While this step is not strictly necessary, we generally recommend that schools set aside lab space for students to come work on their online coursework over the summer. Having a computer lab open during the summer provides students a positive learning environment. This is particularly important if students have a distracting home environment, trouble with time management, or an unstable internet connection.
Typically, mentors make themselves available during lab time to support online learners. Some schools keep lab space open every day during typical school hours. Others set aside one or two days per week for students to come work on their coursework with their mentor.
STEP FOUR: Create a brochure or website with summer learning options
Optional, but encouraged
If you are offering summer learning options to students at your school, it can be helpful to create a brochure or website that overviews what options are available to them and how they should go about registering and receiving credit for their courses.
For schools who partner with us to offer summer online courses, we create a co-branded brochure at no cost that highlights summer offerings available to students as well as key registration information.
STEP FIVE: Share summer learning options with counselors, administrative staff, and/or community education offices
Before getting too far in planning your online summer learning program, make sure to involve key stakeholders, such as school counselors, administrative staff, and/or community education offices. First off, it’s important that they are aware of the summer learning options available to your students. Secondly, if you involve them early on in the process, they may provide you with valuable feedback and help you solidify and optimize key processes!
STEP SIX: Establish a process for registering students AND for sharing grades with school stakeholders, so students can earn credit for their summer work.
This part is pretty important. . . Before communicating learning options to students and parents, make sure you’ve created a tried-and-true registration and credit submission process that will work well for all key stakeholders.
You’ll want to make sure that it’s perfectly clear how students and parents should enroll in their online summer courses AND how they will receive credit for completed coursework.
Questions to consider:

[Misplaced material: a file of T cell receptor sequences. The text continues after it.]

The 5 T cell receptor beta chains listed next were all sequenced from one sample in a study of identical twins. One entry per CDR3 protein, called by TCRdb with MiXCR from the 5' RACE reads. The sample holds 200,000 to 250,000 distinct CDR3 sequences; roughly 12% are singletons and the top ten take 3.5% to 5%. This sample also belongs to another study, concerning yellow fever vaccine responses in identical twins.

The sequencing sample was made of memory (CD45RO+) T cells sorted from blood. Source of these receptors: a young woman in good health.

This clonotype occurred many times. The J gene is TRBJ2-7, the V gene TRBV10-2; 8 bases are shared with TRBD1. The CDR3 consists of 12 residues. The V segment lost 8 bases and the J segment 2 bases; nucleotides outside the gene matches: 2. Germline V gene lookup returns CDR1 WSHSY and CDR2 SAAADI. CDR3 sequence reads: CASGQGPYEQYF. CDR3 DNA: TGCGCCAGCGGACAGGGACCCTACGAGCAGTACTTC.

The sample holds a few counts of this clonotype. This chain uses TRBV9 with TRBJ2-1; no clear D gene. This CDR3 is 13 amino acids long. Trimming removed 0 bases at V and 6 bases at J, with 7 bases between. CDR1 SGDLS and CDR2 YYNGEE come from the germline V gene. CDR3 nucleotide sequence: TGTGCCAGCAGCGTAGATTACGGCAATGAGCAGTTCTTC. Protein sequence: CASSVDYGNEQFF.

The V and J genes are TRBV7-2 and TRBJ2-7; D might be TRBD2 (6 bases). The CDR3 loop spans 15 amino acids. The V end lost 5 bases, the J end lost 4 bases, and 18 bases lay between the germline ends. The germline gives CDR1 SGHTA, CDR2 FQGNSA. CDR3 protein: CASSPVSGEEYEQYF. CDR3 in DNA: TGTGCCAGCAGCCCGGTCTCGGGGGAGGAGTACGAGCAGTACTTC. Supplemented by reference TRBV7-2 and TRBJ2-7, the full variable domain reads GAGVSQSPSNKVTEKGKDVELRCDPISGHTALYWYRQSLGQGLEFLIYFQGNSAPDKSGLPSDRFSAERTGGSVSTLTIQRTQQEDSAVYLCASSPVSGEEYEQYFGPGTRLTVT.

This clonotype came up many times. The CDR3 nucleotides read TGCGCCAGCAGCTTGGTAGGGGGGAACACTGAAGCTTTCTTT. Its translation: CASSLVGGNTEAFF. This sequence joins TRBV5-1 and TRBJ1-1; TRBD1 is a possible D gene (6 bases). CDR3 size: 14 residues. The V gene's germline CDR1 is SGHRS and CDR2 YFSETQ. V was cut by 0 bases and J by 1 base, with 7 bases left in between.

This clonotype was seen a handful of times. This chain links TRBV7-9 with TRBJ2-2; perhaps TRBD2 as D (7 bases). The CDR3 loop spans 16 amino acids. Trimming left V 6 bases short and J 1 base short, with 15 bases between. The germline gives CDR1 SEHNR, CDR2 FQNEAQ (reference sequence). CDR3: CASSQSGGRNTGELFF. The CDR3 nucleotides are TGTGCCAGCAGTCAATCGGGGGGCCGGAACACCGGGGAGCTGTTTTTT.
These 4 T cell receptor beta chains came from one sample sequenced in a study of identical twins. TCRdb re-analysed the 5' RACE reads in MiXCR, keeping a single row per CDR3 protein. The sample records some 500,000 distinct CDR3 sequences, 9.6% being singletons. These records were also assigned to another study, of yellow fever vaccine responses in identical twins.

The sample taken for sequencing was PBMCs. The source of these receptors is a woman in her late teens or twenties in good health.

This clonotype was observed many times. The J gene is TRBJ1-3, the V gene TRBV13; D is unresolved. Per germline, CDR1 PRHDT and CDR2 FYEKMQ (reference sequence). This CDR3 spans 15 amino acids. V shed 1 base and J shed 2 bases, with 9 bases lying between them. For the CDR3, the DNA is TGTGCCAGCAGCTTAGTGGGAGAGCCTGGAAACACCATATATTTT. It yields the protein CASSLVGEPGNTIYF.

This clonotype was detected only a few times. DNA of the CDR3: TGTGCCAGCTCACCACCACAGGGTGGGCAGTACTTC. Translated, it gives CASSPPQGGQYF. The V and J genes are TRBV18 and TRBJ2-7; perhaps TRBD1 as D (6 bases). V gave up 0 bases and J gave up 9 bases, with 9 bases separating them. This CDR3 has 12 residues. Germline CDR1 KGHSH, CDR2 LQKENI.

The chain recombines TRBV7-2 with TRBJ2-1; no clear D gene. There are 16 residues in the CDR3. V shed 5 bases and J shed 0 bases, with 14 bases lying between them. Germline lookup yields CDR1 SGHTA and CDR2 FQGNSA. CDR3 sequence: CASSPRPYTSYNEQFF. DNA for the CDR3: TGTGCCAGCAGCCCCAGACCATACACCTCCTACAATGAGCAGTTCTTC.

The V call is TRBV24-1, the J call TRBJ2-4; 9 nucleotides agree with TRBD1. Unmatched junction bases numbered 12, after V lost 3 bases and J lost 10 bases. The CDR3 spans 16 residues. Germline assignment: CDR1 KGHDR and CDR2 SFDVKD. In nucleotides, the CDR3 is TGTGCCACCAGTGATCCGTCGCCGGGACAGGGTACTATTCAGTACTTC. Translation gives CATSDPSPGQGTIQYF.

- Who will be enrolling students in online summer courses? Parents? Counselors? Someone else?
- Who will be paying for summer courses? If the school is enrolling students, but parents will be paying for courses, how will you capture their payment information?
- How will parents/students share course completion certificates with your school to ensure students earn credit for completed coursework?
STEP SEVEN: Establish a process for communicating summer learning options with students and parents.
Next step! Communicating summer learning options with students and parents at your school or district!
There are may communication channels you can use to accomplish this goal:
- A webpage that provides all key information relevant to summer school, including course offerings, registration information, and who you should contact if you have questions.
- Emails to students and parents
- Flyers posted around your school
- Brochures available in the school counselor and/or principal’s office
- Social media postings
- Snail mail to parents
- And more!
To avoid any confusion, you may even consider creating a list of FAQs on your school’s website. One school who has done a great job communicating summer learning options to students is Northville Public Schools with their summer programs webpage.
For schools who offer online courses over the summer, we’ve created a summer school communication kit to help them spend less time writing communication materials and more time doing what they do best — helping students! Check it out!
STEP EIGHT: Enroll students!
This is where you really begin to see the fruits of your labor! If you are having a school counselor or program administrator do the enrolling, this is where they take over and make sure all students are enrolled in the appropriate online courses. Otherwise, if parents/students are doing the enrolling themselves, all you have to do is wait patiently for the numbers to roll in. . .
STEP NINE: Host a summer learning open house for parents and students.
Optional, but encouraged
One strategy that we have found to be particularly effective is hosting a summer learning open house for parents and students. This open house doesn’t have to be anything extensive, but it can be incredibly helpful to set aside a one-hour informational session and Q&A for students and parents interested in online summer learning.